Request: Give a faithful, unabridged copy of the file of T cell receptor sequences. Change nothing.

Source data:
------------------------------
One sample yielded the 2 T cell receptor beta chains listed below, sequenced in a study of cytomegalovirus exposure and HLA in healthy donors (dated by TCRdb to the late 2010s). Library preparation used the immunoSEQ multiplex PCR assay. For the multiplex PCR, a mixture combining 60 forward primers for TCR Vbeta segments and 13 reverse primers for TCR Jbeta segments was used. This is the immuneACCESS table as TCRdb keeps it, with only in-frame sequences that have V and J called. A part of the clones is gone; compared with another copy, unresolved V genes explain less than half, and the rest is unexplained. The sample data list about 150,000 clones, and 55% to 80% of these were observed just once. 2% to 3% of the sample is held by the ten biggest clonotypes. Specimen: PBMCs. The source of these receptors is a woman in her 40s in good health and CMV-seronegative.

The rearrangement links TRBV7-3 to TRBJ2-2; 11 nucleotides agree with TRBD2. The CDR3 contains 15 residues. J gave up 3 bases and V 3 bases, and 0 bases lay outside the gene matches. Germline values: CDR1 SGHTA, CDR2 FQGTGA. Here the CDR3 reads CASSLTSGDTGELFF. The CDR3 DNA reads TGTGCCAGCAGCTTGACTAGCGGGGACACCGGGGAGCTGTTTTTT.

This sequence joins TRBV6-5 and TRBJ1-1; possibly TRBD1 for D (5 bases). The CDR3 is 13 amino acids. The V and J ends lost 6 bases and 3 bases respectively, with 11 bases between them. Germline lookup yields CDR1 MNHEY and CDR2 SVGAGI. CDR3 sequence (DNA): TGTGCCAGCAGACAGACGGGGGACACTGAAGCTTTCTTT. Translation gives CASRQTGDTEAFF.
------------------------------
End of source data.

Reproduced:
One sample yielded the 2 T cell receptor beta chains listed below, sequenced in a study of cytomegalovirus exposure and HLA in healthy donors (dated by TCRdb to the late 2010s). Library preparation used the immunoSEQ multiplex PCR assay. For the multiplex PCR, a mixture combining 60 forward primers for TCR Vbeta segments and 13 reverse primers for TCR Jbeta segments was used. This is the immuneACCESS table as TCRdb keeps it, with only in-frame sequences that have V and J called. A part of the clones is gone; compared with another copy, unresolved V genes explain less than half, and the rest is unexplained. The sample data list about 150,000 clones, and 55% to 80% of these were observed just once. 2% to 3% of the sample is held by the ten biggest clonotypes. Specimen: PBMCs. The source of these receptors is a woman in her 40s in good health and CMV-seronegative.

The rearrangement links TRBV7-3 to TRBJ2-2; 11 nucleotides agree with TRBD2. The CDR3 contains 15 residues. J gave up 3 bases and V 3 bases, and 0 bases lay outside the gene matches. Germline values: CDR1 SGHTA, CDR2 FQGTGA. Here the CDR3 reads CASSLTSGDTGELFF. The CDR3 DNA reads TGTGCCAGCAGCTTGACTAGCGGGGACACCGGGGAGCTGTTTTTT.

This sequence joins TRBV6-5 and TRBJ1-1; possibly TRBD1 for D (5 bases). The CDR3 is 13 amino acids. The V and J ends lost 6 bases and 3 bases respectively, with 11 bases between them. Germline lookup yields CDR1 MNHEY and CDR2 SVGAGI. CDR3 sequence (DNA): TGTGCCAGCAGACAGACGGGGGACACTGAAGCTTTCTTT. Translation gives CASRQTGDTEAFF.